Wednesday, May 24, 2006

Weekend with Emma's Family

So the worst part of the weekend, I realized last night, was the fact that I spent most of it lying. The very first thing my older nephew asked was, "Where's David?" I practiced my lie on him ("He got a new job recently, and he had to go to a meeting at the last minute"). I told this lie at least 20 times on Sunday. I also lied to the four people who knew the truth (mom, dad, brother, sister-in-law), in that they kept saying they just wanted to make sure I'm okay. Of course I am, I'd say; I'm fine. That's not quite as much of a lie, but it does blur a lot of the truth, like how my head spins sometimes. But I really did not want to go there.

One of the things that was interesting, in a meta kind of way, was to which people I almost told the truth. One was my mom's first cousin; she's a couple of years older than my mom, and I've always thought she was the best. She continues to be active in (and get arrested in the course of participating in) various anti-war and social justice movements, and she has a son in his early 40s who has schizophrenia. Because of my past (I once dated a man with schizophrenia) and some of the work I've done, I've talked to her a lot about her son. Not only did she come out here for the wedding, she came out for my Ph.D. graduation, which I thought was pretty cool. Another almost-told was my first cousin--my dad's youngest sister's oldest son. He's almost two years older than me, but because of how our birthdays fell, he was only a year ahead of me in high school. His younger brother and my younger sister were close in age (only a couple of months apart) and in the same grade in high school. His younger brother committed suicide about 17 years ago, so we were able to talk about our parents and how they've dealt with losing a child. I've always liked him a lot, and I'm glad to get back in touch with him. He was also one of the two cousins who made it a point to tell me that their daughters remind them of me--the daughters have the same color hair as me, wear it long, get good grades, and are . . . strong-willed. That was kind of entertaining, and flattering, if you want to know.

Two of my mothers friends want to work in my bakery--one wants to do wedding cakes (she used to have a cake business), and the other, my parents' next-door neighbor and long-time friend, loves to make bread and would work in the bakery for free.

My younger nephew is scary-smart, though I'm not sure everyone realizes it. First off, he's reading--he won't be six until September. And I don't mean reading simple stuff, I mean reading whatever he comes across. His older brother has apparently taught him multiplication (only through the twos, but still). But most entertaining was the Wagon Experiment. When I got there on Saturday, he was standing in a wagon and riding it down a hill. It crashed and he fell out and bumped his arm and that was the end of that. Sunday after the party we were hanging around outside again--brother and older nephew were shooting their bows again (my brother usually uses his recurve bow against my nephew's compound bow, but bro had pulled out his compound bow that evening--and my nephew was still beating him, I believe). Younger nephew had the wagon on a different hill, and he'd replaced himself in the wagon with a bucket of rocks. (I'd also told him he needed a crash test dummy, so he went and got one of his stuffed animals.) He was setting up rocks on the hill and aiming the wagon at it--and there seemed to be some complicated reason for this. I asked him what he was trying to accomplish with the rocks and he said he wanted the rocks on the ground to strike the axle in such a way as to make it turn. Why, I asked. Well, so when a truck hits something it doesn't flip over (or turns in a particular way, or doesn't go off the road; I forget the precise thing he wanted to have happen). Is the wagon axle the same as a truck axle, I asked. So he took me over to the truck and pointed out the axle. There was also a bit about what happens to the engine in a collision, and where the airbags were, and so on. One could speculate that this is, in part, a reaction to the fact that he was in the truck (a different one) when my sister-in-law hit and killed someone a few weeks ago (an elderly woman ran a stop sign and my SIL broadsided her--it was absolutely not SIL's fault, and she couldn't have prevented it). But one should also notice that my nephew had a whole experiment and a paradigm and who knows what else going on--which I thought was pretty impressive for a five-year-old.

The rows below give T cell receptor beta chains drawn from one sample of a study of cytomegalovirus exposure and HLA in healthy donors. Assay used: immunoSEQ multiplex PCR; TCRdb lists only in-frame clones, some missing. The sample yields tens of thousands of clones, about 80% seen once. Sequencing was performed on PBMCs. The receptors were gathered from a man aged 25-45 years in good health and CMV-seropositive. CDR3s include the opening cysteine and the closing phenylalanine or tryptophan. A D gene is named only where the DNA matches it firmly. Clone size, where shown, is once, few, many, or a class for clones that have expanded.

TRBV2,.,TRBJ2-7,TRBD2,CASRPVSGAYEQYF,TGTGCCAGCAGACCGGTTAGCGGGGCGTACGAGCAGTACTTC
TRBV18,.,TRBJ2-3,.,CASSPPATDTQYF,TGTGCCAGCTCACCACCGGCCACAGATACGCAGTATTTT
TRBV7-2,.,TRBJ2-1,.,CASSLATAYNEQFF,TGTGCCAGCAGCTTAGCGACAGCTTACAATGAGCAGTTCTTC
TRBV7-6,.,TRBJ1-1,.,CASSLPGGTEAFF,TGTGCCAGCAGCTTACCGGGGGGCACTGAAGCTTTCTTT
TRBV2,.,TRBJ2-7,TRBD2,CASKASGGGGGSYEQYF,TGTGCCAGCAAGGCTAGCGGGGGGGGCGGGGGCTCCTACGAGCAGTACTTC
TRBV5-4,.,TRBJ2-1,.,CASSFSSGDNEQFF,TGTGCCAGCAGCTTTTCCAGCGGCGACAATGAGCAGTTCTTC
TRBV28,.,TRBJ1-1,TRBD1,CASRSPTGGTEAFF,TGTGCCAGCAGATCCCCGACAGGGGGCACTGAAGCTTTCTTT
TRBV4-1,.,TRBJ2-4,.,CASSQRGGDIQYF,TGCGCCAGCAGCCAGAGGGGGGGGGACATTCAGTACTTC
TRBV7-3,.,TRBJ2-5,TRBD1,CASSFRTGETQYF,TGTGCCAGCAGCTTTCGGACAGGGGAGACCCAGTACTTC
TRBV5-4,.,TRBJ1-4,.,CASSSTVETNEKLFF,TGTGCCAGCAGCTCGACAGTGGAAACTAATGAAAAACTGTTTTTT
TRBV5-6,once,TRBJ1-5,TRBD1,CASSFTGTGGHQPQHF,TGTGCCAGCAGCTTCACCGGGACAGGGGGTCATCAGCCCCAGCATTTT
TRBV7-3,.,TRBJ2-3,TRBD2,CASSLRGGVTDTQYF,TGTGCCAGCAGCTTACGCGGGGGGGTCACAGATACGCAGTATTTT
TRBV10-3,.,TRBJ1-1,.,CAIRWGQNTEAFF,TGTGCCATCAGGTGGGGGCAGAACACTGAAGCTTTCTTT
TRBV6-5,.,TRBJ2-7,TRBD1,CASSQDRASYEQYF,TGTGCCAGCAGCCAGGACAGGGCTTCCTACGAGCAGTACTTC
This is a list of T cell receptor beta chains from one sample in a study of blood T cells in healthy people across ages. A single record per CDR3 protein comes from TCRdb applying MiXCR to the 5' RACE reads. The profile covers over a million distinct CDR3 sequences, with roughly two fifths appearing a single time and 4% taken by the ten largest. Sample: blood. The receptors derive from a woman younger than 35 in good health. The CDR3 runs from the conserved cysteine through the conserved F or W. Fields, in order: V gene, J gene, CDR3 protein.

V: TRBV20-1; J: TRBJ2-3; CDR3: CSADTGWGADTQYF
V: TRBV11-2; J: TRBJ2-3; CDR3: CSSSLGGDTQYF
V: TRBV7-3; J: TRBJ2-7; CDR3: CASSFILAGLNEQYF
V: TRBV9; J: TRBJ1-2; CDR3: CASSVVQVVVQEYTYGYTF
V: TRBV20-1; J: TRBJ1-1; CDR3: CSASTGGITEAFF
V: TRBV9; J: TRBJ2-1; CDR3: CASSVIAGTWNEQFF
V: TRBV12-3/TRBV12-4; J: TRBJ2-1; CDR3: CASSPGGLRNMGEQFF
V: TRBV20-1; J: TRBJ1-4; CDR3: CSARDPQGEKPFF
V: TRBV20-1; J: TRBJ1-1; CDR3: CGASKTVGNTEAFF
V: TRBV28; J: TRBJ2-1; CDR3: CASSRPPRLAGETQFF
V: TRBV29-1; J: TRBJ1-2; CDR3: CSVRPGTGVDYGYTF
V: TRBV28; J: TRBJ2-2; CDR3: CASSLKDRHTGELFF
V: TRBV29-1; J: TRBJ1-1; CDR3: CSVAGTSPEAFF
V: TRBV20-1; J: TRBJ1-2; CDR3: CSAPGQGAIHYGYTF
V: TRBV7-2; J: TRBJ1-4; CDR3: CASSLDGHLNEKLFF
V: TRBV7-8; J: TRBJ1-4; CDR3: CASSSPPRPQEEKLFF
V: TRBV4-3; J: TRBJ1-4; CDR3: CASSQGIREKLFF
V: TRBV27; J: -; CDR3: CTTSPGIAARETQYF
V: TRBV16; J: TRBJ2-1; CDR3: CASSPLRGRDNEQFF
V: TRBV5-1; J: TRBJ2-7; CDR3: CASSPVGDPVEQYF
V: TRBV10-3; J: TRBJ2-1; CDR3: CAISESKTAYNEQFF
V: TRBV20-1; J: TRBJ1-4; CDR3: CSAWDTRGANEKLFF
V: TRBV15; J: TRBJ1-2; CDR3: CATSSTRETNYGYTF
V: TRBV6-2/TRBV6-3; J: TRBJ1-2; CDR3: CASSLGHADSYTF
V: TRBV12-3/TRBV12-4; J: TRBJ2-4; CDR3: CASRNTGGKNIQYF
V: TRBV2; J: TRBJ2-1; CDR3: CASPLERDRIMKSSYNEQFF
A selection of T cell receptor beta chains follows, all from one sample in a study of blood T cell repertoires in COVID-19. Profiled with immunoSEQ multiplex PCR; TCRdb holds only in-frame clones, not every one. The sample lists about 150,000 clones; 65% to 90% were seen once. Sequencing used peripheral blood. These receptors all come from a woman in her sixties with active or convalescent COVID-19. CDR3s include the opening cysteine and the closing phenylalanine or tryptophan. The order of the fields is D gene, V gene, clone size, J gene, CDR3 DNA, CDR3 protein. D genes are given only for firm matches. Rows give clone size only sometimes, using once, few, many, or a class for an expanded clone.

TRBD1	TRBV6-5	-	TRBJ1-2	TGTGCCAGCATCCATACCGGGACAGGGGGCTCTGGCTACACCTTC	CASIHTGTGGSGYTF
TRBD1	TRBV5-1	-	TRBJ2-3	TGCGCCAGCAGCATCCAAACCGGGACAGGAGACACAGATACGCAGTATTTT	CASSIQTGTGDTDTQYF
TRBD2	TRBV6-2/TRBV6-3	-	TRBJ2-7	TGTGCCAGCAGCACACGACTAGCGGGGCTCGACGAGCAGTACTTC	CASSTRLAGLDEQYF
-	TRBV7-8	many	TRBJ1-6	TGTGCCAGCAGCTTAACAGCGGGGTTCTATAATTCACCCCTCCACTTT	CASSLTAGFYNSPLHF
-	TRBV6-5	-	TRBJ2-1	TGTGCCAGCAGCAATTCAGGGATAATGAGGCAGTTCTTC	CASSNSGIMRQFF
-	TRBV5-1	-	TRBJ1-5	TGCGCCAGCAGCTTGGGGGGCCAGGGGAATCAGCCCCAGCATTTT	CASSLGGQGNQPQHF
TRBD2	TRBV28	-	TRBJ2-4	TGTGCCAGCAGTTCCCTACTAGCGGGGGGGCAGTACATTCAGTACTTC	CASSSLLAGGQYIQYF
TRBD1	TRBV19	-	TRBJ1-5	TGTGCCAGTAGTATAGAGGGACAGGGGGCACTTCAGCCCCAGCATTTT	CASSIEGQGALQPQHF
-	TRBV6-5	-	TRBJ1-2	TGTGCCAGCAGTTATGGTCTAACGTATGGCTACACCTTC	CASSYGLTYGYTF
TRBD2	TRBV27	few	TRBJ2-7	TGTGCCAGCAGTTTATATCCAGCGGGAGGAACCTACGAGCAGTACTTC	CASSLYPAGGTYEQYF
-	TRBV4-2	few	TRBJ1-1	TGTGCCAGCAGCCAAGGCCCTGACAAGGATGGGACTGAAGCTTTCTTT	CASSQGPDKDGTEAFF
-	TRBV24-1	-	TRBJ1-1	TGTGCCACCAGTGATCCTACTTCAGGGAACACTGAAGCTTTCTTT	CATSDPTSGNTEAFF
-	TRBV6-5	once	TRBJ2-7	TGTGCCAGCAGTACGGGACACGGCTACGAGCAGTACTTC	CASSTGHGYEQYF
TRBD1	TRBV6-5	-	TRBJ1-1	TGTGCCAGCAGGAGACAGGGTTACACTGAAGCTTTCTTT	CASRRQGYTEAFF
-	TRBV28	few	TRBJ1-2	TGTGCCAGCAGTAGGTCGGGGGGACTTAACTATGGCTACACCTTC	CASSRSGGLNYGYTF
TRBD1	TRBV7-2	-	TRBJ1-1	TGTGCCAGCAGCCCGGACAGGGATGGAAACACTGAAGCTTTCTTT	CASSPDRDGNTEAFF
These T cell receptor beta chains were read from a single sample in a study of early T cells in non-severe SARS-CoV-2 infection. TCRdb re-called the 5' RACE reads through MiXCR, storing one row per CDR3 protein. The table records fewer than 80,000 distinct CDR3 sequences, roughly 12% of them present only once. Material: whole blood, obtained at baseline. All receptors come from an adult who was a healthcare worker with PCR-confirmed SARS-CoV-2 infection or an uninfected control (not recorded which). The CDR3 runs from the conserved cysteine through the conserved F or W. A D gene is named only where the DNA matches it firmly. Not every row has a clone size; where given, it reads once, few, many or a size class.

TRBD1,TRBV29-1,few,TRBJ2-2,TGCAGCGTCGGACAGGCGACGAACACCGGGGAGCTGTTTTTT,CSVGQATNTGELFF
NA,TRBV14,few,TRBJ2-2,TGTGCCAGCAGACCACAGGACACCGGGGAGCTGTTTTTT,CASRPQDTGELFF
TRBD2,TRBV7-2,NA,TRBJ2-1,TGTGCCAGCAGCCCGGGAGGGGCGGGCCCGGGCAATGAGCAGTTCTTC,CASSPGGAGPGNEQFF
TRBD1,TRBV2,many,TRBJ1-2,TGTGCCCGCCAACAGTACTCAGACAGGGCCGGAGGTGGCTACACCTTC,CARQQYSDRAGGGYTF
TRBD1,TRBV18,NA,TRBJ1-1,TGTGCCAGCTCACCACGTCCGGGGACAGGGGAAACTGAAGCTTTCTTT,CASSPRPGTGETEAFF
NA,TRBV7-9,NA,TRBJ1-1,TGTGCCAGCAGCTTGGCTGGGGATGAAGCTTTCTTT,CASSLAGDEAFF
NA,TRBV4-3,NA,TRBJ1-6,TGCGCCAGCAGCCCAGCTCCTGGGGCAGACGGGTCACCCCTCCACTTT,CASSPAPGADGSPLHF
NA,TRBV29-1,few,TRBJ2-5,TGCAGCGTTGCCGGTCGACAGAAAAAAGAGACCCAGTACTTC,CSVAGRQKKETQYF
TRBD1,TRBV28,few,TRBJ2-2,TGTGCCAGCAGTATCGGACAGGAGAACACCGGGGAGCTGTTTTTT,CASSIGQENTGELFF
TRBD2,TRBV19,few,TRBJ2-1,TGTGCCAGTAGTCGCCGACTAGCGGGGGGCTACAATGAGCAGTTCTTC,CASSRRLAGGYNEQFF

The party itself was fun, mostly, lying notwithstanding. The uncle who's going through chemo was there, looking better than I expected, but still not great. (Ever since I was tiny, he'd wait until I'd give him a kiss and then say, "Best one I had all day." He still does this, much to the delight of both of us.) There was much dancing, though not by me (I don't know how to dance, really), except when the cousin mentioned above snagged me and when younger nephew got me out there. I also for the first time heard the complete story about how my parents met, but that will have to wait for a subsequent post.


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